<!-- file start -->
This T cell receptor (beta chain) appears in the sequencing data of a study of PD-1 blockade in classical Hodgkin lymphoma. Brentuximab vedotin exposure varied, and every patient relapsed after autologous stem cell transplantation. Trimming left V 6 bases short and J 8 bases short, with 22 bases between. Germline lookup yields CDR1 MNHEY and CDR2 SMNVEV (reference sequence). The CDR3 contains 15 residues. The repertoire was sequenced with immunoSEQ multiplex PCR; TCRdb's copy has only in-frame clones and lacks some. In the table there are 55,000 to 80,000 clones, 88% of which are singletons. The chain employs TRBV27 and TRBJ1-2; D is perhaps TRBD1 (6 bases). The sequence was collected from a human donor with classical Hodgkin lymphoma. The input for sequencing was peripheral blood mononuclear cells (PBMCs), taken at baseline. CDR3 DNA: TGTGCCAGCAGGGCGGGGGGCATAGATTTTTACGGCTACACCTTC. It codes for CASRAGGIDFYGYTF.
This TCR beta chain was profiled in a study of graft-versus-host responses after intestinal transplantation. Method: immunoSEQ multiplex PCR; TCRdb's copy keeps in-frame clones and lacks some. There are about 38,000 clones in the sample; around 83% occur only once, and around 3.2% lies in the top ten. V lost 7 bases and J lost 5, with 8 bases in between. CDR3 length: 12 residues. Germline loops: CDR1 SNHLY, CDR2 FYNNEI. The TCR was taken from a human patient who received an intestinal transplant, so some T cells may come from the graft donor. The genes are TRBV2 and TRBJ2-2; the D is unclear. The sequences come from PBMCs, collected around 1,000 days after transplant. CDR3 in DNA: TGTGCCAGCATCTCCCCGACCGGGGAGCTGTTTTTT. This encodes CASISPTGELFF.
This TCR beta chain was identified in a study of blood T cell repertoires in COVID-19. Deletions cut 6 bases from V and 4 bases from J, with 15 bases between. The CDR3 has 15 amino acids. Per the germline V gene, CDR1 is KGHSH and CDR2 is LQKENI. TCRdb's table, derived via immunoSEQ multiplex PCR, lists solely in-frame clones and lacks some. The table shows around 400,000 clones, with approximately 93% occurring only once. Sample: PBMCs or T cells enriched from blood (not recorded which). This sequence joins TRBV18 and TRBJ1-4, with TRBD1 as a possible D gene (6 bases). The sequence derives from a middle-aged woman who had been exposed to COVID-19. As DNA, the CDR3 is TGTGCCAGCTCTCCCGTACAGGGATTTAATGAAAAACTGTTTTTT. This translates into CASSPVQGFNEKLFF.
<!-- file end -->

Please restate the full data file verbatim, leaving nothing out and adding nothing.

This T cell receptor (beta chain) appears in the sequencing data of a study of PD-1 blockade in classical Hodgkin lymphoma. Brentuximab vedotin exposure varied, and every patient relapsed after autologous stem cell transplantation. Trimming left V 6 bases short and J 8 bases short, with 22 bases between. Germline lookup yields CDR1 MNHEY and CDR2 SMNVEV (reference sequence). The CDR3 contains 15 residues. The repertoire was sequenced with immunoSEQ multiplex PCR; TCRdb's copy has only in-frame clones and lacks some. In the table there are 55,000 to 80,000 clones, 88% of which are singletons. The chain employs TRBV27 and TRBJ1-2; D is perhaps TRBD1 (6 bases). The sequence was collected from a human donor with classical Hodgkin lymphoma. The input for sequencing was peripheral blood mononuclear cells (PBMCs), taken at baseline. CDR3 DNA: TGTGCCAGCAGGGCGGGGGGCATAGATTTTTACGGCTACACCTTC. It codes for CASRAGGIDFYGYTF.
This TCR beta chain was profiled in a study of graft-versus-host responses after intestinal transplantation. Method: immunoSEQ multiplex PCR; TCRdb's copy keeps in-frame clones and lacks some. There are about 38,000 clones in the sample; around 83% occur only once, and around 3.2% lies in the top ten. V lost 7 bases and J lost 5, with 8 bases in between. CDR3 length: 12 residues. Germline loops: CDR1 SNHLY, CDR2 FYNNEI. The TCR was taken from a human patient who received an intestinal transplant, so some T cells may come from the graft donor. The genes are TRBV2 and TRBJ2-2; the D is unclear. The sequences come from PBMCs, collected around 1,000 days after transplant. CDR3 in DNA: TGTGCCAGCATCTCCCCGACCGGGGAGCTGTTTTTT. This encodes CASISPTGELFF.
This TCR beta chain was identified in a study of blood T cell repertoires in COVID-19. Deletions cut 6 bases from V and 4 bases from J, with 15 bases between. The CDR3 has 15 amino acids. Per the germline V gene, CDR1 is KGHSH and CDR2 is LQKENI. TCRdb's table, derived via immunoSEQ multiplex PCR, lists solely in-frame clones and lacks some. The table shows around 400,000 clones, with approximately 93% occurring only once. Sample: PBMCs or T cells enriched from blood (not recorded which). This sequence joins TRBV18 and TRBJ1-4, with TRBD1 as a possible D gene (6 bases). The sequence derives from a middle-aged woman who had been exposed to COVID-19. As DNA, the CDR3 is TGTGCCAGCTCTCCCGTACAGGGATTTAATGAAAAACTGTTTTTT. This translates into CASSPVQGFNEKLFF.